One of North America’s tiniest owl species, flammulated owls are named for the flame-like markings that are present on their faces, back, wings and underparts. Their plumage allows them to blend into their forest habitats and remain elusive and rarely seen.
A small woodland owl native to eastern and south Asia, on two recorded occasions oriental scops-owls have strayed as far as Alaska’s Aleutian Islands as vagrant visitors. These long-distance detours are highly unusual and the species is far more likely to be spotted in forested regions of east China.
Great Gray Owl
Unmistakable due to their sheer size, great gray owls are the largest North American owls in terms of size but not the heaviest. This honor goes to the snowy owl, which is on average at least 10 cm shorter in length and more than 1 kg heavier.
Unique among North America’s birds, burrowing owls are the only species on the continent that nest and roost below the ground. Usually, an abandoned prairie dog burrow is used, but occasionally they will excavate their own tunnel that extends deep into the soil.
A small owl, resident in northern taiga landscapes, boreal owls are widespread but are rarely seen due to their favored habitats of dense coniferous and mixed forests, their secretive behavior and their nocturnal hunting habits.
Originally confined to forests and uplands in eastern North America, the barred owl has extended its range into the Pacific Northwest in recent decades and is now widespread across southern Canada. Their well-known ‘Who cooks for you? Who cooks for you all?’ call can be heard resounding through woodlands in early spring.
North America’s smallest owl species, elf owls are widespread across the desert landscapes of the US-Mexico borders. Cavities in saguaro cacti are one of their favorite nesting spots, although they are also likely to use abandoned woodpecker hollows in trees, fence posts and utility poles in more urban settings.
Spotted owls are a species of intense conservation concern across North America. Numbers have declined steeply since the increase in logging activities across the Pacific Northwest from the 1970s onwards. Populations have now reached worryingly low levels, with only an estimated 6000 to 15,000 individuals believed to remain in the wild.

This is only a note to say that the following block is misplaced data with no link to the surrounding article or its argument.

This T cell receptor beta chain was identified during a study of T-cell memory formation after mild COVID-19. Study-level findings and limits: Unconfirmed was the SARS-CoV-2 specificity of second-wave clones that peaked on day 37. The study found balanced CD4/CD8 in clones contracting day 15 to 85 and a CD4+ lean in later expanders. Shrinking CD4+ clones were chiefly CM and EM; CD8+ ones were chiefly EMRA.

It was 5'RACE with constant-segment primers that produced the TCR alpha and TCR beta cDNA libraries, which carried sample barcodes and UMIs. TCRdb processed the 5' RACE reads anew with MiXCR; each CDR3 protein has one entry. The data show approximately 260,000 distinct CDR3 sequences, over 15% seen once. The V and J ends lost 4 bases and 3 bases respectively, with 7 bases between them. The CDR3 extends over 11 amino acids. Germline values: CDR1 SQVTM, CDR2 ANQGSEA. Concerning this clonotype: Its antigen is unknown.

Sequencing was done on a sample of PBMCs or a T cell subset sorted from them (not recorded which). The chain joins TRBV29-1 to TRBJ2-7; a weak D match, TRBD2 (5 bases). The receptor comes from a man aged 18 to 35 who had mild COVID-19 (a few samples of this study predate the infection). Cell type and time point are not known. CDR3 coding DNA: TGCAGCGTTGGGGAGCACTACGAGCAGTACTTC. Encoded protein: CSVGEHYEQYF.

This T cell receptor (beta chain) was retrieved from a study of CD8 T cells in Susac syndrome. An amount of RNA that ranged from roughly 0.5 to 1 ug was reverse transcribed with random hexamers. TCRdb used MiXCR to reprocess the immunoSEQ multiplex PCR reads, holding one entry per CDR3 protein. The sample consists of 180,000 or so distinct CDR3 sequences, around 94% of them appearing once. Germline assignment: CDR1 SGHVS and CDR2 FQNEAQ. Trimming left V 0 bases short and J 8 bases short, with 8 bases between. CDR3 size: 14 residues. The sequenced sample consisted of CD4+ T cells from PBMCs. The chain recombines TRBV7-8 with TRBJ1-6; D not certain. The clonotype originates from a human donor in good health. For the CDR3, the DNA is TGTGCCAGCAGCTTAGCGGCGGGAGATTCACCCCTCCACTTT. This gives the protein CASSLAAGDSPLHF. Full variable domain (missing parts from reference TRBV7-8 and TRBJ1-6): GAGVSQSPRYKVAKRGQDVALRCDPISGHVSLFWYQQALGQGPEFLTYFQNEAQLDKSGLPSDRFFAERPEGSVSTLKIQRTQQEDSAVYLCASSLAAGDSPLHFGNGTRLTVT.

The most widespread pygmy-owl species in South America, ferruginous pygmy-owls are tiny reddish-brown owls roughly the same size as an eastern bluebird. Thriving in both desert landscapes of the extreme southern US and in tropical rainforests of South America, they are a mostly diurnal species, hunting for insects and lizards between dawn and dusk.
Northern Hawk Owl
Found in northern regions of North America, northeastern Europe and Siberia, northern hawk owls are unusual among owls for being active during the day rather than the night. The species is also known for its hawklike behavior, flight and body shape.
Mottled owls are native to Central America and much of northern South America. Barely any records exist of the species within the United States although they are present in various regions of Mexico. A nocturnal hunter with a varied diet, the mottled owl preys on small rodents, birds, insects and small reptiles, scanning the forest floor from a perch, waiting for an opportunity to swoop.
A small, noisy owl that thrives in montane forests from Arizona to Nicaragua, the whiskered screech-owl is named for the tufted bristles on its face. A highly nocturnal bird, the first alert to the presence of a whiskered screech-owl is usually hearing its distinctive trilled song resounding through moonlit woodlands.
Northern Saw-whet Owl
One of the smallest owl species of North America, the northern saw-whet owl is common and widespread across coniferous and mixed species forests of Canada and the United States. However, its nocturnal habits and secretive behavior means that sightings remain rare and the species is not particularly well-studied.
One of the world’s least-documented owl species, the stygian owl has a dark plumage and is found in parts of Mexico, the Caribbean and Central and South America. Vagrant visitors have occasionally been recorded in Texas and Florida, but otherwise it is not usually spotted in much of North America.
The Tawny Owl is a carnivorous night hunter common throughout Europe and western Asia with pockets found within the Middle East and the Indian sub-continent. It shouldn’t be confused with the Tawny Fish-owl of East Asia, the Tawny-bellied Screech owl of South America nor the Tawny-browed owl found on the eastern side of South America. The tawny owl is also occasionally referred to as the Brown Owl.
Unlike most owls, this medium sized bird is often seen hunting during daylight hours, mainly around dawn and dusk and particularly across farmland and in grassland, marsh and moorland areas.
As well as its distinctive ear tufts, perhaps the most striking feature of a long-eared owl are its piercing bright orange eyes. However, as the UKs most nocturnal owl species, its rare that they are out in daylight hours, so itd be a really rare event to see one with your own eyes.
The Little Owl is the UK’s smallest bird of prey and a fascinating species to observe. Introduced over a century ago, these newcomers from the European mainland have become a regular sighting in farmland across much of England.